I want to thank you all for talking about the Brilliant Classics Edition of the Cantatas over the last weeks, because of your comments I have bought Vols 1,2,3,4,5,6,7. at CD Selections in Dorchester UK, they were very cheap by UK standards.

It is very interesting to compare them with the H & L Teldec version, Ruth Holton sings beautifully and with far more confidence compared with some of the boy sopranos of H & L. Especially Helmut Wittek in the early recording although Wilhelm Wiedl and Barbra Bonney are much better.

Did Bach write his soprano parts for male or female voices?

One thing that is dissapointing about the Brilliant Edition is the lack of English translation of the text. So I am thinking of buying Robert Stokes book. Do you think his book is better than the translations by Ambrose?

Pablo Fagoaga wrote (March 18, 2001):
[To John Welch] Hi John: Regarding your question: if soprano parts where intended for male or female singers.

For performance, Bach used boys for contralt, alt, and soprano parts. I don't know if it was his intention on a composition level. I don't know if the use of boys was a performing limitation, or he meant his works to have all male singers. That's why Harnoncourt uses boys. It's just part of the HIP thing. Notice that Harnoncourt sticks to this rule almost always. The exceptions are BWV 199 and BWV 51, just because they are TOO difficult parts, and HIP was sacrified in the name of taste.

Anyway, in my opinion, using boys in the late 20° century may be a bit tricky, and not too much HIP at all. Let me explain my point. It's no mystery that lately some evolutionary changes are taking place in the human race. Just if you compare the average age of sexual maturity in the late 19° century and the late 20°, you can observe it rapidly dropping down. Nowadays, a boys mutates his voice at a MUCH, MUCH younger age than in Bach times, when the average was between 16 and 18.

Now you have to kiss goodbye your soprano boys at the age of 13 or 14. At this stage of life (14-18) a few years make a BIG difference in terms of intellectual and p´hisical maturity, and in the case of singers, it makes a huge difference in terms of artitical and profesional experience. My conclusion is that may be Bach's boys were not as dissapointing as Harnoncout's in terms of performance and experience.

But certainly they would be closer to today's boy sopranos (say, Claus Lengert) than to Nancy Argenta!!!

Jane Newble wrote (March 19, 2001):
Pablo Fagoaga wrote:
< My conclusion is that may be Bach's boys were not as dissapointing as Harnoncout's in terms of performance and experience. But certainly they would be closer to today's boy sopranos (say, Claus Lengert) than to Nancy Argenta!!! >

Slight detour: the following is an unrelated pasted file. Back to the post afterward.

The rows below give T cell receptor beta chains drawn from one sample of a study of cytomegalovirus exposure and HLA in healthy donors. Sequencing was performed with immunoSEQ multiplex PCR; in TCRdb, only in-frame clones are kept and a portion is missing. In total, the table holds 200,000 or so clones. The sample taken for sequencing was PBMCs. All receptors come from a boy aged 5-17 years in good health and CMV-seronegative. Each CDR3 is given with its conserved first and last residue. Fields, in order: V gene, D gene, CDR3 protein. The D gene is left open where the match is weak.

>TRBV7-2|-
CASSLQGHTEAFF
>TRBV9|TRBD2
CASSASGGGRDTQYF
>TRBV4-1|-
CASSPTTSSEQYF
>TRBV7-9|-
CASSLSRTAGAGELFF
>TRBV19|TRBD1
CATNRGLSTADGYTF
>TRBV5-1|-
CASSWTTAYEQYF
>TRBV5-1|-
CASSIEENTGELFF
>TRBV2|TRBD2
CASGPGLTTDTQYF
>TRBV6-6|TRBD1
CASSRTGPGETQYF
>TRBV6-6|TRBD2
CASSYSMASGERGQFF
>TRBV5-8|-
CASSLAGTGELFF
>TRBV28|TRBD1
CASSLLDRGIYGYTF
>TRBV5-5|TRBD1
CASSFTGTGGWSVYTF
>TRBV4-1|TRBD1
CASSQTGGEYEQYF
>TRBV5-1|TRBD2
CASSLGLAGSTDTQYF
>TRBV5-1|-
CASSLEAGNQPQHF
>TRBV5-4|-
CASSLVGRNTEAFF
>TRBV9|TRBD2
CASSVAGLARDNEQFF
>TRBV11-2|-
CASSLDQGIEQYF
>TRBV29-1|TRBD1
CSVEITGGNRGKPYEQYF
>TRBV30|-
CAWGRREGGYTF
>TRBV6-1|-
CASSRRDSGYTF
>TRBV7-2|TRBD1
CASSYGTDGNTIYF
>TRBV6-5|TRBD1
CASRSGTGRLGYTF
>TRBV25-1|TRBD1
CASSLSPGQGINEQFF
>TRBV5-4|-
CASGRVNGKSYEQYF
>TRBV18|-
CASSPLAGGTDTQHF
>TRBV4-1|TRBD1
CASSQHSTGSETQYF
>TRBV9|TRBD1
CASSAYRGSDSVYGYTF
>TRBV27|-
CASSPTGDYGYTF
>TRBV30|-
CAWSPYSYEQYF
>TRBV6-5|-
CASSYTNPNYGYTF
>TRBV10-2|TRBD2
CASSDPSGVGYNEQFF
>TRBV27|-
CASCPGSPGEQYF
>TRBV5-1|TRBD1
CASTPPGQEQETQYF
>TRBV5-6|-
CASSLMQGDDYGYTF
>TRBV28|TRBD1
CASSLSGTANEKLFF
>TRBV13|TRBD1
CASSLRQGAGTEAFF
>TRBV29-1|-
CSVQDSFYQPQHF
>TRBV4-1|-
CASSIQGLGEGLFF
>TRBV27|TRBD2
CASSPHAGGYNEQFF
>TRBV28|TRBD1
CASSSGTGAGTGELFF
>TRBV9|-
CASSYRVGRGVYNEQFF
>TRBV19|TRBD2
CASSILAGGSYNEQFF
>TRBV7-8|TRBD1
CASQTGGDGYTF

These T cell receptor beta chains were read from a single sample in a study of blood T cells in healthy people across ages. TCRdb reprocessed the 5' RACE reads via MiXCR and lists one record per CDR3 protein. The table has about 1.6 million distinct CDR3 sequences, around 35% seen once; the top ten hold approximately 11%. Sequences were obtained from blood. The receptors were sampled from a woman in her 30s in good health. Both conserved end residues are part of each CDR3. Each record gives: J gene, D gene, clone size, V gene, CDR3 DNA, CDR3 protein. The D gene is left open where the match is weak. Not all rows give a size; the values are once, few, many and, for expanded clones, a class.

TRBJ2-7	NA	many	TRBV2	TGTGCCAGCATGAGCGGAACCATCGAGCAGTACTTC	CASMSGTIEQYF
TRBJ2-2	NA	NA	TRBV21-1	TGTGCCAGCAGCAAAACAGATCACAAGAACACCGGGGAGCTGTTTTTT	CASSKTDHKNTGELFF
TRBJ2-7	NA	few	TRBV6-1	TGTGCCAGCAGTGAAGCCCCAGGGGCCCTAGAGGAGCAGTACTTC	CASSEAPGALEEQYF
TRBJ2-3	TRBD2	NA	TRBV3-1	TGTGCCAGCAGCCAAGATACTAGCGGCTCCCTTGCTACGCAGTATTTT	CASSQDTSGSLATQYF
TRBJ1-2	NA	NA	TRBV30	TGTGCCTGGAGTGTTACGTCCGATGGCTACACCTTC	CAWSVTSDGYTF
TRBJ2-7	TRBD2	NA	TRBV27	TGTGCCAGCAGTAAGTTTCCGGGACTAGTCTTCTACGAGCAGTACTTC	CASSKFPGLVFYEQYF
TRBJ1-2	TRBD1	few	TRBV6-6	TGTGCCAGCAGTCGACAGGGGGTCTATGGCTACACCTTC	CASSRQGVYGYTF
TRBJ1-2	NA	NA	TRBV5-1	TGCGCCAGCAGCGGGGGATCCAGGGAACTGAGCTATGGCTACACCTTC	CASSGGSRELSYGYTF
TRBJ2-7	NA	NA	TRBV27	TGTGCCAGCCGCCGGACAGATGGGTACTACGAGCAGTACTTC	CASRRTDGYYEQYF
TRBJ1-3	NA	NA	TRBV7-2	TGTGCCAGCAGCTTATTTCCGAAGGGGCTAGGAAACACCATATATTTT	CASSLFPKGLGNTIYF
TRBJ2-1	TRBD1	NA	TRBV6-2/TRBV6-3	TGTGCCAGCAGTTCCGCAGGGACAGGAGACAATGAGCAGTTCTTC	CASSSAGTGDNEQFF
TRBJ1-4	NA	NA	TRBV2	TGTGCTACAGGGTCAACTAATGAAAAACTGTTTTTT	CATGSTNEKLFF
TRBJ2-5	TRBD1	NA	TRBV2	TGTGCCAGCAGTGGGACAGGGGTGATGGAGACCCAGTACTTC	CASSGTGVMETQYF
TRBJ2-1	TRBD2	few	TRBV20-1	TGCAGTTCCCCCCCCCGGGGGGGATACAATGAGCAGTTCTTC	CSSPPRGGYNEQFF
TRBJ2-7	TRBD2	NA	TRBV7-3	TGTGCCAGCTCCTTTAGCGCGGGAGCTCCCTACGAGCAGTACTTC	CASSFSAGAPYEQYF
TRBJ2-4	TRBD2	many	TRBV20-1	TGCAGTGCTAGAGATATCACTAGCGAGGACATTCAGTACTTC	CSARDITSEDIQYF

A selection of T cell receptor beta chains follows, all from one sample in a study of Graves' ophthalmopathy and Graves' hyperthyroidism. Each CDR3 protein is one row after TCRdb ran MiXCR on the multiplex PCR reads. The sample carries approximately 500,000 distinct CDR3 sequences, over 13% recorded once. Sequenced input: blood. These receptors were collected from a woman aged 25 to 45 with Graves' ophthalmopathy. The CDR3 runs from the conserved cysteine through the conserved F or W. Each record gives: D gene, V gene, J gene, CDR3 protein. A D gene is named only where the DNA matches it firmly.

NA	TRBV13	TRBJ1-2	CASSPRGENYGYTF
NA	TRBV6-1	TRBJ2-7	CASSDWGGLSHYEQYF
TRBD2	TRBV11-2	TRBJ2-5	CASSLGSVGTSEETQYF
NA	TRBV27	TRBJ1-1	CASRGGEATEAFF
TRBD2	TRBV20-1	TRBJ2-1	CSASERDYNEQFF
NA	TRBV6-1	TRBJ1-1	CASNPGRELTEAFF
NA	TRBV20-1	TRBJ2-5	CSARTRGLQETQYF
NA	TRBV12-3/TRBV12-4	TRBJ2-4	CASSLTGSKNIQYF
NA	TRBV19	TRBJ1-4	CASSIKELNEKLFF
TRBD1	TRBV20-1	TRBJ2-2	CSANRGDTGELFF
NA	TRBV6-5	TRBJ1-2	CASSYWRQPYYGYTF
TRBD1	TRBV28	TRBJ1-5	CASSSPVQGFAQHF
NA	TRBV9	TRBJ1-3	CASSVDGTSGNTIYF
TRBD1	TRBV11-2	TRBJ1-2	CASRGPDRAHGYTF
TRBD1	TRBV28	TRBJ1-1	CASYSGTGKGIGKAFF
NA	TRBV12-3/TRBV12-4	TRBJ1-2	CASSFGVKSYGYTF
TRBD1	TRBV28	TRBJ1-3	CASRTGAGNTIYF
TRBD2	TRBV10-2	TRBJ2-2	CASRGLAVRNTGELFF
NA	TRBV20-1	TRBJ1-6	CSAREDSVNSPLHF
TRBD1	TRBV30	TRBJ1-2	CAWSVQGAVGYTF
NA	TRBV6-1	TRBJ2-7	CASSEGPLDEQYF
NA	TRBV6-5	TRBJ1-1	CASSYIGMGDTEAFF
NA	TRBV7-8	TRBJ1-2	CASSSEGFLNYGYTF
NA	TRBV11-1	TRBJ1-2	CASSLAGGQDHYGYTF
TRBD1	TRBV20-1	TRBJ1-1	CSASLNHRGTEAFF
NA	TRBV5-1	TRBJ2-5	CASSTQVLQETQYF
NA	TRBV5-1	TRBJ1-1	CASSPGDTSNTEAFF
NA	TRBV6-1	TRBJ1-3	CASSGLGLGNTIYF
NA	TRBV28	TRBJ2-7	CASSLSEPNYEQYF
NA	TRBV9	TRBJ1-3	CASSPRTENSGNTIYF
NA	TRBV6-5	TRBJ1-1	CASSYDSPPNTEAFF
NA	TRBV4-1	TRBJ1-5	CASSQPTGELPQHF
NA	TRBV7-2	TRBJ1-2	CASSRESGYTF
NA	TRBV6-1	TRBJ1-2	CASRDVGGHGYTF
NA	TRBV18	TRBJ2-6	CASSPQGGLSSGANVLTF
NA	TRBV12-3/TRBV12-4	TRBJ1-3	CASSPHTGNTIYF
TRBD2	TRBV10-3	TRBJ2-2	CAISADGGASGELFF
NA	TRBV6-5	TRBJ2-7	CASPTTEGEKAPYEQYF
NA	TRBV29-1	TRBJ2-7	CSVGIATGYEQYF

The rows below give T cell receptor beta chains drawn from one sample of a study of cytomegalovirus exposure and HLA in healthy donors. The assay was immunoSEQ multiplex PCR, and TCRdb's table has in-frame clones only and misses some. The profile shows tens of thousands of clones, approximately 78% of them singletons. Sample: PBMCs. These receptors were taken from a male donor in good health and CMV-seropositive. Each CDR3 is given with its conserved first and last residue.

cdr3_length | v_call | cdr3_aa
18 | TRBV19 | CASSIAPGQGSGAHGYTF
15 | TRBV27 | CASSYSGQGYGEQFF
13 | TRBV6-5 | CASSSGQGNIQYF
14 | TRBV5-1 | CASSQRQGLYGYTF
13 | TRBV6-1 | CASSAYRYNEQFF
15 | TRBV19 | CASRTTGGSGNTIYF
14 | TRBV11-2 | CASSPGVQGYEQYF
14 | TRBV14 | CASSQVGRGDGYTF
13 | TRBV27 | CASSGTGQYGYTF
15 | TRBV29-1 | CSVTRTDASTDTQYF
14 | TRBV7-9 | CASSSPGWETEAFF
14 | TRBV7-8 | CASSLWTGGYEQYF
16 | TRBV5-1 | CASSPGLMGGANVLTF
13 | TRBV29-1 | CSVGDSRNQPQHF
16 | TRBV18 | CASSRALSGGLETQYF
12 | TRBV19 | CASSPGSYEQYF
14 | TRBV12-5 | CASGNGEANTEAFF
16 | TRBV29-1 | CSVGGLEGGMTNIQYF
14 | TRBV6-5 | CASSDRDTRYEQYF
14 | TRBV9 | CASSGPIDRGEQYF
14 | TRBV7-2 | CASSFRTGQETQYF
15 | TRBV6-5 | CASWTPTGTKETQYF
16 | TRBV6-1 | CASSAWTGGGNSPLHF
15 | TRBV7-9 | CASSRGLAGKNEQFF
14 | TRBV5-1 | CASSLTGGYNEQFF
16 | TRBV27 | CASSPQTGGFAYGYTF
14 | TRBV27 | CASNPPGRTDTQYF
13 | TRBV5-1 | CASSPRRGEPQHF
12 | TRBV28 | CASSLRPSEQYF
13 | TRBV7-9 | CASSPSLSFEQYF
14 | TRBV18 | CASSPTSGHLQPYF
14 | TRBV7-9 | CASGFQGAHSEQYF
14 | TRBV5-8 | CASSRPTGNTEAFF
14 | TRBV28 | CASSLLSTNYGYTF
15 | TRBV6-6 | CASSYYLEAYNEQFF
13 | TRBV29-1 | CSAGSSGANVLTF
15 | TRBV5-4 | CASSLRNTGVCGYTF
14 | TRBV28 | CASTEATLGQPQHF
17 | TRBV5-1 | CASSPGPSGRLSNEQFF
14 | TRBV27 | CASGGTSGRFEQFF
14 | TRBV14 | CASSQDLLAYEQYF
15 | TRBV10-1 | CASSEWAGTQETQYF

Another reason why Ruth Holton is such an excellent choice, I think.


Leusink’s Bach Cantatas

Bob McDonald (Sally Behr) wrote (March 23, 2001):
I'm Bob and have been lurking for a while on this group. I have found it to be one of the most fascinating and informative of all music discussion groups. I have tried to follow along for the last couple weeks with the cantata listening but have found that I'm missing quite a few. (I have collected the early discs of Koopman and Suzuki -- both of which I like quite a lot -- with a slight preference for the latter.)

In any case, I'm thinking about taking the plunge into a complete set of cantatas and have opted (from going through the archives) for the modest venture of getting the Leusink. My question is: where can I get them for a good price? I see that berkshire only has 4 volumes. Zweitausendeins in Germany has a good price but I haven't heard from them yet what they'll charge for shipping. Any suggestions would be most appreciated.

Michael Grover wrote (March 23, 2001):
[To Bob McDonald] I ordered a Brilliant Classics box of organ works from Zweitausendeins. Shipping for that 8-CD box to USA was DM 16,30 -- about DM 2 per disc. However, I don't think that same ratio would hold true for larger orders such as the complete cantatas. Hopefully not, otherwise shipping would be what, DM 120?

You could try placing a "fake" order on the web site, simply cancelling before you get to the payment at the end, and you should be able to see how much shipping would be. At any rate, I don't think you're going to find a much better price than Zweitausendeins.

Pieter Pannevis wrote (March 23, 2001):
It's a good price! In holland it's about 2 dfl for a CD. I can remeber someone told me, that however large the shipment was (for just for the Fabius to pay so much shipping...) there was this one rate. Enjoy your organ works, the vantates are even better and the have good service!

Kirk McElhearn wrote (March 23, 2001):
[To Bob McDonald] I got mine from Zweitausendeins, but I'm in France, and the shipping is less. Check with them; they seem like they are great people as well. Definately worth buying that set of cantatas, though.

Pieter Pannevis wrote (March 23, 2001):
[To Kirk McElhearn] In holland the complete sets are obtainable for Dfl 180,00 and excludes shippi! PS. The price for shipping to the USA will be for the total set about Dfl 59.00 if it not exceeds the 5 kg mark